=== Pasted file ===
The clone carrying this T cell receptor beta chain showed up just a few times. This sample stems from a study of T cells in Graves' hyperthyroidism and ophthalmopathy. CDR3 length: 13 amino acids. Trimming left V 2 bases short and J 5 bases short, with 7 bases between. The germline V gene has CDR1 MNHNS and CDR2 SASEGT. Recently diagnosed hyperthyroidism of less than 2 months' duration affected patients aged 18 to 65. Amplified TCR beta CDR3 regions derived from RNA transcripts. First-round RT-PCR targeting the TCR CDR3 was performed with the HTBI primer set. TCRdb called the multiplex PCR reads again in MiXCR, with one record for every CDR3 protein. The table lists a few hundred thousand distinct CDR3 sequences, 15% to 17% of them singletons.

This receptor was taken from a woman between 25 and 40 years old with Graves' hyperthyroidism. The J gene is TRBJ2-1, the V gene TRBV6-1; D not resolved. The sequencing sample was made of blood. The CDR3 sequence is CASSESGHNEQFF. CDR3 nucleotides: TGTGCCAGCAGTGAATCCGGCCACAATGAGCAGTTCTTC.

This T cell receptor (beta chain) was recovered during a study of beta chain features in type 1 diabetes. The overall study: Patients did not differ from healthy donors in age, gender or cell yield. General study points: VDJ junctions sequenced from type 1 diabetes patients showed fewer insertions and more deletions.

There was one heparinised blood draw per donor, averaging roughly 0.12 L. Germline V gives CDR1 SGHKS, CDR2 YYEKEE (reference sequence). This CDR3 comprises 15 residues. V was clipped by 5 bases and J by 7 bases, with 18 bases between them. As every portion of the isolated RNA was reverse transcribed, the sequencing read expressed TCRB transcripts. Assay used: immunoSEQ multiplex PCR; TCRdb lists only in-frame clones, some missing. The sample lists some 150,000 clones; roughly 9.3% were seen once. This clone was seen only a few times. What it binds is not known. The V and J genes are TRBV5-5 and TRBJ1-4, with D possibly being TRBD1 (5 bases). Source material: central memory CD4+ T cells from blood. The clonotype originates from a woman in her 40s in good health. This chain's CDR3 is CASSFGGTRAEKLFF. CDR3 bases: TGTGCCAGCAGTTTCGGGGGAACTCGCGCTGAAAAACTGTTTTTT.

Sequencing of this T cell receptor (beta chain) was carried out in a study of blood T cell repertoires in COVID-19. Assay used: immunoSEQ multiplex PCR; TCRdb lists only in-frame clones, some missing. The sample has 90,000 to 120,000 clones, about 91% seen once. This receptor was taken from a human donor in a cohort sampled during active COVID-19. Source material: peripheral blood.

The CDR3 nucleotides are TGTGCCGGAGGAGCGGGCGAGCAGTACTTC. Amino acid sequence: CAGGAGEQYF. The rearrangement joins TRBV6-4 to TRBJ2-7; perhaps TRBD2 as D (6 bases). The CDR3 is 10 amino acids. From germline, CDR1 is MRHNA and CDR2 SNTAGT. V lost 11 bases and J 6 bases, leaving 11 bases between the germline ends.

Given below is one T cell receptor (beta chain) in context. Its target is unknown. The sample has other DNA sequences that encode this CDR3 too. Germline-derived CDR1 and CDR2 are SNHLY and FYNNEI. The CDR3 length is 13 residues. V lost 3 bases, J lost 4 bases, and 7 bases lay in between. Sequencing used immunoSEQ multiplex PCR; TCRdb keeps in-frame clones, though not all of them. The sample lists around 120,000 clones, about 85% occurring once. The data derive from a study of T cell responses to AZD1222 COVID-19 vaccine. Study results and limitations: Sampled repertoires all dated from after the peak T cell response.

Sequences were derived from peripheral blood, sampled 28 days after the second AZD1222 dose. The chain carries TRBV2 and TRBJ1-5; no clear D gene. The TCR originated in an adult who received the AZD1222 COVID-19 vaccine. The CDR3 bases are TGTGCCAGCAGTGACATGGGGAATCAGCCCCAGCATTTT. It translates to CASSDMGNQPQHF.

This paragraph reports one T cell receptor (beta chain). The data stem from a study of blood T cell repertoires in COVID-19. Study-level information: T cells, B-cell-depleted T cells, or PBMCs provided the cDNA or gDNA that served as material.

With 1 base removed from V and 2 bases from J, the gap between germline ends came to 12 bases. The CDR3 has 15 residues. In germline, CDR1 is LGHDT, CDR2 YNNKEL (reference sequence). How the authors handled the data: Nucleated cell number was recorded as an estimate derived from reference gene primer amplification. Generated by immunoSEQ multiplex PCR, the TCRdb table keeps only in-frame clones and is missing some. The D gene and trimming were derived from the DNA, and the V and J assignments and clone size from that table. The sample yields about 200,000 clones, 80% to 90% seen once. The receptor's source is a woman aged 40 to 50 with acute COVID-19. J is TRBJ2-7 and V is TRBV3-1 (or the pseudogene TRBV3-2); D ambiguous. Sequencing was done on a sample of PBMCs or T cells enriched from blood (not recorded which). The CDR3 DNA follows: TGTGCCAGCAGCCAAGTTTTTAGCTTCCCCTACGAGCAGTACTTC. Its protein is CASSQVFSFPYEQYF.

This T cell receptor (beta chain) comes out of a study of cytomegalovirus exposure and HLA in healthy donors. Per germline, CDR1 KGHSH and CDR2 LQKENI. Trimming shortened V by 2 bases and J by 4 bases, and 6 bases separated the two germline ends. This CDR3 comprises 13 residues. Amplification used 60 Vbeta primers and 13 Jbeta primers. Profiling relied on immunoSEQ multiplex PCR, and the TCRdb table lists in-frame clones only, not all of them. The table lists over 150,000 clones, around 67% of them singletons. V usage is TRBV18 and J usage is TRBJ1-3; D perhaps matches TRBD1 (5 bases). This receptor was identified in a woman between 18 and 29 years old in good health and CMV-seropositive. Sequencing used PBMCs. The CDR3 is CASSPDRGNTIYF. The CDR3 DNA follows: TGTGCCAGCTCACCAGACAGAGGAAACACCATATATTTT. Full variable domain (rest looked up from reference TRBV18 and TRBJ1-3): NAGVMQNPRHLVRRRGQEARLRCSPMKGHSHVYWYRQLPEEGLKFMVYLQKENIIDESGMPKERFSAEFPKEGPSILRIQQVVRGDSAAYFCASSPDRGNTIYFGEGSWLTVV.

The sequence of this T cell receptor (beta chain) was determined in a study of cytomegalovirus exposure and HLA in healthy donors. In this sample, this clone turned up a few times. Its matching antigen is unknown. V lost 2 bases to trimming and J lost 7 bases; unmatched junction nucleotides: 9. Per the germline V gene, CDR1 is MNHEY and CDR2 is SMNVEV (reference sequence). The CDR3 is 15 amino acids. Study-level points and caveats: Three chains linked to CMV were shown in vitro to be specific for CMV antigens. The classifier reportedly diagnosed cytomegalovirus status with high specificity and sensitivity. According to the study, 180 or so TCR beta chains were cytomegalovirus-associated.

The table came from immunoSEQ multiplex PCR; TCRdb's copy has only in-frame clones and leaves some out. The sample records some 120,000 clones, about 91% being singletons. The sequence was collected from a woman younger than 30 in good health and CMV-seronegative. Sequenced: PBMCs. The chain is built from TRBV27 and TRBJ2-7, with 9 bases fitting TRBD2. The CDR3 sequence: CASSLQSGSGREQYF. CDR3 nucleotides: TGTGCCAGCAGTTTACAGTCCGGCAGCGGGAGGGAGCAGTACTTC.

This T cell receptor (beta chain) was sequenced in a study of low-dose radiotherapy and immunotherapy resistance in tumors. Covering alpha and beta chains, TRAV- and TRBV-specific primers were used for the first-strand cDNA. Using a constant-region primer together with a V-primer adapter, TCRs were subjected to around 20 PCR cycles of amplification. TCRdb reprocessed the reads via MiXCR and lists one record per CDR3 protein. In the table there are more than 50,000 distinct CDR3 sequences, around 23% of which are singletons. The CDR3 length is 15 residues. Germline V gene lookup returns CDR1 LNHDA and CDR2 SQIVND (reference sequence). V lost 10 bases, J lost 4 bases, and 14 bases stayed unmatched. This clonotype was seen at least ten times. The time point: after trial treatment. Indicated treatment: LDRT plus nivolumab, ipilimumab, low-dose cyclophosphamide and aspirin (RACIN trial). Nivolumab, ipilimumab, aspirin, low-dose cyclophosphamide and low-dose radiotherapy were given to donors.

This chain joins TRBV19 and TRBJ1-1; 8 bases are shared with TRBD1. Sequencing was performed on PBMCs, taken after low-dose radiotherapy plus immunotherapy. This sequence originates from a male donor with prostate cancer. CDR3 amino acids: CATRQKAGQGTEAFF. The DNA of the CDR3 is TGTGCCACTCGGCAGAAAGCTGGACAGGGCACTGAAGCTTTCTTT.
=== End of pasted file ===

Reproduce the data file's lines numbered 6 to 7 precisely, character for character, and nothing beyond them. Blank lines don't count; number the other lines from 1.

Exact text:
The CDR3 nucleotides are TGTGCCGGAGGAGCGGGCGAGCAGTACTTC. Amino acid sequence: CAGGAGEQYF. The rearrangement joins TRBV6-4 to TRBJ2-7; perhaps TRBD2 as D (6 bases). The CDR3 is 10 amino acids. From germline, CDR1 is MRHNA and CDR2 SNTAGT. V lost 11 bases and J 6 bases, leaving 11 bases between the germline ends.

Given below is one T cell receptor (beta chain) in context. Its target is unknown. The sample has other DNA sequences that encode this CDR3 too. Germline-derived CDR1 and CDR2 are SNHLY and FYNNEI. The CDR3 length is 13 residues. V lost 3 bases, J lost 4 bases, and 7 bases lay in between. Sequencing used immunoSEQ multiplex PCR; TCRdb keeps in-frame clones, though not all of them. The sample lists around 120,000 clones, about 85% occurring once. The data derive from a study of T cell responses to AZD1222 COVID-19 vaccine. Study results and limitations: Sampled repertoires all dated from after the peak T cell response.